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One game smears China's army. Another promotes the assassination of Fidel.
In 2002, Greece banned the playing of all electronic games in public places, in an effort to crack down on illegal gambling. Included in the ban were games that run on mobile phones and devices such as GameBoys. Those caught breaking the ban faced fines of 5,000-75,000 euros and up to a year in prison. The ban was criticized for failing to distinguish between games that include gambling and those that do not.
In 2005, South Korea censored video games that depicted conflict between North and South Korea, including titles such as "Ghost Recon 2" and Tom Clancy’s "Splinter Cell: Chaos Theory," in an effort to avoid raising tension between the two countries. The ban was lifted a year later.
The governor of the Mexican state of Chihuahua banned the 2007 game “Tom Clancy’s Ghost Recon Advanced Warfighter 2" and ordered copies confiscated because of what he called the offensive depiction of the region in the game. The game features the kidnapping of a U.S. president by Latin American rebels. The mayor of the border city Juarez had earlier complained about the game’s violent portrayal of his town’s citizens.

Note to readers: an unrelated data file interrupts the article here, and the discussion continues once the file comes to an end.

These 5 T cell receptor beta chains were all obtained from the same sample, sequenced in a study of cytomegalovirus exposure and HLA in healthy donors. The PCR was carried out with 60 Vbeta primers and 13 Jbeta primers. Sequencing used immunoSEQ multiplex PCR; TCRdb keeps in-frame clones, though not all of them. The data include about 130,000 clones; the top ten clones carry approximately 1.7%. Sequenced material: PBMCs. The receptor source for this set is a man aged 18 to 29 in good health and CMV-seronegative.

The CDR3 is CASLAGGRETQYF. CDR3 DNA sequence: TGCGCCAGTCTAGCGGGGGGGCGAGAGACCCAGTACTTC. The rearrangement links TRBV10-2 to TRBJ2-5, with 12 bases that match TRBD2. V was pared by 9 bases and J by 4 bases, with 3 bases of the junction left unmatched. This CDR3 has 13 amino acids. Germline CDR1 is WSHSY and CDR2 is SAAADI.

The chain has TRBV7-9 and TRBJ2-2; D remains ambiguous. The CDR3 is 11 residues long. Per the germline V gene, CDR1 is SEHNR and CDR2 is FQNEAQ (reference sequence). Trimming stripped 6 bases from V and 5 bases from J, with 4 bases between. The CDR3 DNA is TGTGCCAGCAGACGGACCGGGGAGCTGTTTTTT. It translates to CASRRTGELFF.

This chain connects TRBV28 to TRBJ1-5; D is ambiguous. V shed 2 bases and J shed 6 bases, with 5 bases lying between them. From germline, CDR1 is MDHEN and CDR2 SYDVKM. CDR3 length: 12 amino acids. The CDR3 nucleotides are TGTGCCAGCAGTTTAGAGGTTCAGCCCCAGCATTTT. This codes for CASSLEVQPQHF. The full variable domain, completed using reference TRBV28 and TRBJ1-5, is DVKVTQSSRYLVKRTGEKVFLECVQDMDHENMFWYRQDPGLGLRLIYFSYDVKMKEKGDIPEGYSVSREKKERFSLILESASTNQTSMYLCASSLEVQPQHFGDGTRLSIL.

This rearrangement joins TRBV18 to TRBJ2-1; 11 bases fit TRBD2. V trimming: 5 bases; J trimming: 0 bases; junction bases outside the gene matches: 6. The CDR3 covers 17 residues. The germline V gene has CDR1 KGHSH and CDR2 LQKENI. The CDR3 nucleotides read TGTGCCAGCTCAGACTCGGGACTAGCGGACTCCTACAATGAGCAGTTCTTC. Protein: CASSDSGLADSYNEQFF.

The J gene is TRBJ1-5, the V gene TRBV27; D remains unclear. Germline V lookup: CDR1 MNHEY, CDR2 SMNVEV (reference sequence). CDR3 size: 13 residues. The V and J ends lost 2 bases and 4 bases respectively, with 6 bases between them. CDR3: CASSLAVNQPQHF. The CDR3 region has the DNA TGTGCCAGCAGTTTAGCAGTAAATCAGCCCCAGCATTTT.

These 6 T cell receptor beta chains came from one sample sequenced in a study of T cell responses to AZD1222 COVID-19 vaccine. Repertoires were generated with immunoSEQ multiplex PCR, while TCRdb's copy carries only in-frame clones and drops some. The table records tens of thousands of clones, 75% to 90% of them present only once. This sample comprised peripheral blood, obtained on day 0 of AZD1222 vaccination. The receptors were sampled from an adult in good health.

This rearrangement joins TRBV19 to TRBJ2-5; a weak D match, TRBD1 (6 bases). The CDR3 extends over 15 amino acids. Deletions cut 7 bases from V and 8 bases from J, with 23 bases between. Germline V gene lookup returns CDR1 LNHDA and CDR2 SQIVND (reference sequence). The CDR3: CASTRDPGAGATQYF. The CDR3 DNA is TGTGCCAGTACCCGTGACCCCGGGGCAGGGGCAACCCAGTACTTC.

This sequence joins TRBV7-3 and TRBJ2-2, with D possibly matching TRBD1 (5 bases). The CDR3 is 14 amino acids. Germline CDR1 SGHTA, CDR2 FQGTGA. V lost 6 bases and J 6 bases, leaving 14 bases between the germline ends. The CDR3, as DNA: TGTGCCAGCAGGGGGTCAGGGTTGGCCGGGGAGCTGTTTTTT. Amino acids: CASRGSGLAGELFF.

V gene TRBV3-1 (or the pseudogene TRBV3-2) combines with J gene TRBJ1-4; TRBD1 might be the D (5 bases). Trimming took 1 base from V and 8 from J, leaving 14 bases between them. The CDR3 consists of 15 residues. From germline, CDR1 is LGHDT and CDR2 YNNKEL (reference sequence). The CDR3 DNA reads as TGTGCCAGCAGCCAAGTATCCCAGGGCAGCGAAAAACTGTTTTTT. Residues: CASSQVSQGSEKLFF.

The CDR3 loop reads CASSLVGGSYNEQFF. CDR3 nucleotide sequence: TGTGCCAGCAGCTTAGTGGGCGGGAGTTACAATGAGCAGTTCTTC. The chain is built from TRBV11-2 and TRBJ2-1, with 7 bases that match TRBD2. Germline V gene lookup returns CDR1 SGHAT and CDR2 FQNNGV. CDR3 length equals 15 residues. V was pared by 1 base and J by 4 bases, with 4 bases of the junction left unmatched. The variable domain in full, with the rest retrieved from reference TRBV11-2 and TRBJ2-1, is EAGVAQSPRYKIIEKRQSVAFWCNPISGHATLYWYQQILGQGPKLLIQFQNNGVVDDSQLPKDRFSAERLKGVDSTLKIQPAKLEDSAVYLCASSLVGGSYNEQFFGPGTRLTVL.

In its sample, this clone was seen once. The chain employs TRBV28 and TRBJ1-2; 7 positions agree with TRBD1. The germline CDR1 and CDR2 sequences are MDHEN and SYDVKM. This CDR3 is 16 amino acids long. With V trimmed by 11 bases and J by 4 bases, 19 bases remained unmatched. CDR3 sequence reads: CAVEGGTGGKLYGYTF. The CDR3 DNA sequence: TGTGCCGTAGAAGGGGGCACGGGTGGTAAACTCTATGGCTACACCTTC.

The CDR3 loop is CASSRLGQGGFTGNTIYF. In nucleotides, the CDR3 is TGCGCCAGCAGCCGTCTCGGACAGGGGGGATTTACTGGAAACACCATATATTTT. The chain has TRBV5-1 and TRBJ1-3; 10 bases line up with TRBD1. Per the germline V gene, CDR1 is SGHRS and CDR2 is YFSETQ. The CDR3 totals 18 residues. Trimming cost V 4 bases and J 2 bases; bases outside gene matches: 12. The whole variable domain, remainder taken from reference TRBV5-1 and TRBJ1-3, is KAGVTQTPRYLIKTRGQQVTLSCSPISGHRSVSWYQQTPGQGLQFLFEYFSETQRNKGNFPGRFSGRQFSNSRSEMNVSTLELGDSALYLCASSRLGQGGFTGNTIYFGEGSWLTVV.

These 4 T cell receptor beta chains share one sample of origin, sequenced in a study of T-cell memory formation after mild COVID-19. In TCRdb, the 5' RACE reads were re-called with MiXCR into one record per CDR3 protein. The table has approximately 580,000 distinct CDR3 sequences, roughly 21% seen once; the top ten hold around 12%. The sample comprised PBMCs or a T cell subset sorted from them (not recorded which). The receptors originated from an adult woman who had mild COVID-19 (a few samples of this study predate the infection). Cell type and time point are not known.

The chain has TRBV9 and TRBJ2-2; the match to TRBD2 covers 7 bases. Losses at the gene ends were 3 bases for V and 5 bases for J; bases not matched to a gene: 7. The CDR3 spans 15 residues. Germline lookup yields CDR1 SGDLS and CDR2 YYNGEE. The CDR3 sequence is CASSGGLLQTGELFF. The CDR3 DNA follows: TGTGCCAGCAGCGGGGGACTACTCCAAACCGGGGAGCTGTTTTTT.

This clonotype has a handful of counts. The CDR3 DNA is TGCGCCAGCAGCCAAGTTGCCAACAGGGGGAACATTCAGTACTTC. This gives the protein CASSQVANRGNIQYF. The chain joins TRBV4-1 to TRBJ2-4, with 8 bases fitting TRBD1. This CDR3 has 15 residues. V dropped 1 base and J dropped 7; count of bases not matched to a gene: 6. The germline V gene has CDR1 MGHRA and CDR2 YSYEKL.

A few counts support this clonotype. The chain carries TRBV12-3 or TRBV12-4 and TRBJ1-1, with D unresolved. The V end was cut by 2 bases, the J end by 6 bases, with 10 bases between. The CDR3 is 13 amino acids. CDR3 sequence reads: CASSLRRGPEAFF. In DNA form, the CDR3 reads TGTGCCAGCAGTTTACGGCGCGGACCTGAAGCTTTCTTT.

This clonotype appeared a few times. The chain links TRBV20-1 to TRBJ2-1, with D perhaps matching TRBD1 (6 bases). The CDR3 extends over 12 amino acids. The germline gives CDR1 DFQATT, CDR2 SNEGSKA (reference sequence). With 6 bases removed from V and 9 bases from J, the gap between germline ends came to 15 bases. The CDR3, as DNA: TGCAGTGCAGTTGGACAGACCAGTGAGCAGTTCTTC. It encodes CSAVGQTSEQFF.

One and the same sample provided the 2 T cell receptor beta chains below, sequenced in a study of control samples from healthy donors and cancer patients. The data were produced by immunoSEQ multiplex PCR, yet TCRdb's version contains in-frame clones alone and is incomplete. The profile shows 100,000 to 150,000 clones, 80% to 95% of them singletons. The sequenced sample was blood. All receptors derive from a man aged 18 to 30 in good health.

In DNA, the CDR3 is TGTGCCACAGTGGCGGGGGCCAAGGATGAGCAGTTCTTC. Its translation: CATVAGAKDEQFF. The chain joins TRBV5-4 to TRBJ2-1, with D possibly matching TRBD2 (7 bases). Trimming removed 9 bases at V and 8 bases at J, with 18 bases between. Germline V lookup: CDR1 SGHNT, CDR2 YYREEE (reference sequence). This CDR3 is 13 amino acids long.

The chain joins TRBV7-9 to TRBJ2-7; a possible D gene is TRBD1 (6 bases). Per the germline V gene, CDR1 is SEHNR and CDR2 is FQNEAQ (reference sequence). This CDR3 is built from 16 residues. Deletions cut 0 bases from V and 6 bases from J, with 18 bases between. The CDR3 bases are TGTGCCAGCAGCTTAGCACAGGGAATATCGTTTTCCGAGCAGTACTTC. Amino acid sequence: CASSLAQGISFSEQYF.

The hit 2010 game "Medal of Honor," in which gamers participate in the War on Terror, was banned on U.S. military bases because the game’s multiplayer mode gave players the option of playing as the Taliban. The ban remains even though the game’s developer has now changed this option.
In November 2009, as a response to Venezuela’s skyrocketing rates of violence crime and homicide, legislators in the country’s parliament approved a blanket ban on all violent video games. The law places these games in the same category as toy weapons, and bans their import, production and sale. Those who break the law can face three to five years in prison.
Compiled by Spencer Burke.